Is there a name for an equation that takes the following form? $$F(f(x),f^{-1}(x),x)=0$$ A nice example being $$f(x)-f^{-1}(x)=0$$ because the solutions of this equation are their own inverses. WolframAlpha solved this problem, though I had to type the equation as $f(f(x))=x$. Is there any nice method for solving such equations? How do you think WolframAlpha does it? For instance, what if I wanted to solve $$f(x)={f^{-1}(x)}^2+x$$ Which could also be written as $$f(\sqrt{f(x)-x})-x=0$$

  • $\begingroup$ By putting $x=f(y)$ you will get $F(f(f(y)),y,f(y))=0$ and this will possibly be an ordinary functional equation. $\endgroup$ – Mohsen Shahriari Jun 10 '15 at 19:36
  • $\begingroup$ Related. $\endgroup$ – Cosmas Zachos Jul 15 '18 at 21:44

Yes, basic functional equations theory. It is far more hit-or-miss than other more systematic fields.

Resource recommendation: You might start with something practical, like C Efthimiou's Introduction to Functional Equations, AMS, ISBN: 978-0-8218-5314-6 online; and only then proceed to, e.g. J Aczel's Lectures on Functional Equations and Their Applications, ISBN: 9780486445236 , and on and on...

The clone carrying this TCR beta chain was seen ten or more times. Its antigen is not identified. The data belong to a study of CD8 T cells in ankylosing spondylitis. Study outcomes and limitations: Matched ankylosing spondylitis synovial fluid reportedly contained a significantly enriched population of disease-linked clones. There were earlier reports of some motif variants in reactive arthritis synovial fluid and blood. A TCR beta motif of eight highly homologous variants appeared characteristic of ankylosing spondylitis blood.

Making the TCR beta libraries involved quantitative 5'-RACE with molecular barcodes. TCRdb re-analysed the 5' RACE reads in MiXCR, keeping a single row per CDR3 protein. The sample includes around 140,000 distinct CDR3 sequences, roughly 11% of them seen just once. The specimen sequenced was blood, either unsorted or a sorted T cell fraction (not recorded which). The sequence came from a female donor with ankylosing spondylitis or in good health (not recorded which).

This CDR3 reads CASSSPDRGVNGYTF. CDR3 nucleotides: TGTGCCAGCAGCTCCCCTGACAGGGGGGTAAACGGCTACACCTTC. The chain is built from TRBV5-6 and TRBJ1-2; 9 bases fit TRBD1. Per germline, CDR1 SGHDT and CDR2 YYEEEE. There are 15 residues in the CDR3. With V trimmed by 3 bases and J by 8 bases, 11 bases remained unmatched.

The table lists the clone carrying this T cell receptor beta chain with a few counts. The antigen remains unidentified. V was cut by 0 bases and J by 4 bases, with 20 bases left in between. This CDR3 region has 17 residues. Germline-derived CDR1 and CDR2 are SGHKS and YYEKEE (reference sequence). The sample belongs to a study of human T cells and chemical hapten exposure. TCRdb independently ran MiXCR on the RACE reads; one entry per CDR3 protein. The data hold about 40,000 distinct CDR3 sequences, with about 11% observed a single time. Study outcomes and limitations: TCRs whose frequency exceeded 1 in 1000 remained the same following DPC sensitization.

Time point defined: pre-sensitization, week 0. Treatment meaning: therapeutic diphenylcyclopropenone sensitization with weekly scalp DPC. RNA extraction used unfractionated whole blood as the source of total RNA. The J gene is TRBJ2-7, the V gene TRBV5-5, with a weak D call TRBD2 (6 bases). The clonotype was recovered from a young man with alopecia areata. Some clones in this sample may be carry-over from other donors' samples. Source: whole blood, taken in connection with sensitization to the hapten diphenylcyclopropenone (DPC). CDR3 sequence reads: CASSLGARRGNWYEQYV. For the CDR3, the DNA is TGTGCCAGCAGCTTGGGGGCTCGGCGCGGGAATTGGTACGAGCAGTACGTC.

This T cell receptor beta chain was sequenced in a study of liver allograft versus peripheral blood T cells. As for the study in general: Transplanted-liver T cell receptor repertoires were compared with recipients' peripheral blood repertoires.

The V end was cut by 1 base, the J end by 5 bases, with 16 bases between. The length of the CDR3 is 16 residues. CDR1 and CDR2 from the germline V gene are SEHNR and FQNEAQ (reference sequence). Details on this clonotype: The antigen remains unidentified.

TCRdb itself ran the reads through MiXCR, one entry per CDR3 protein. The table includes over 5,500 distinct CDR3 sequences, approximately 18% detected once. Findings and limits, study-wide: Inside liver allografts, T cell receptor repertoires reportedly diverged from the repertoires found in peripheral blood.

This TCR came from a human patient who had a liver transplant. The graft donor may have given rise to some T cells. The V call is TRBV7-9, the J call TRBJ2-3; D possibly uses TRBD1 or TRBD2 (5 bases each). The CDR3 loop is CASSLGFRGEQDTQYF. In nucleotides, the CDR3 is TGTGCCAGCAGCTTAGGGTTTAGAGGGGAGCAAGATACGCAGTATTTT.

First, resolve the constraint, as you are doing, and neutralize inverses, as you already did. One cannot reverse-engineer W-Alpha, but it simply looks things up from a lookup list. See it gag, abjectly, on , e.g. , $f(f(x))=-x$.

It looked up $f(f(x))=x$, since this is the celebrated Babbage equation, solved in 1815. Note from the WP article that any workable functional conjugate of a solution, so the basic fractional solution given, produces further solutions... an infinity of them. W-Alpha throws a handful of illustrative examples to the impressionable and uninformed audience, and all but invites them to find "new" solutions.... supplant the 3 by a 5 ... etc. There may be sweet conjugacy orbits of $\Psi(x)$s which you may find practical for your purposes.

Your second example equation is messy, and, since you are asking orientation questions, I might supplant it with a much easier one, instead, $$ f(f(x)-x)=x . $$ Note the fixed point $f(0)=0$. Consider the Taylor expansion around it, $$ f(x)=ax+bx^2+cx^3+... $$ Solve for a,b,c,... recursively, order by order in x.

A particularly central functional equation utilizing functional conjugacy is Schröder's equation.


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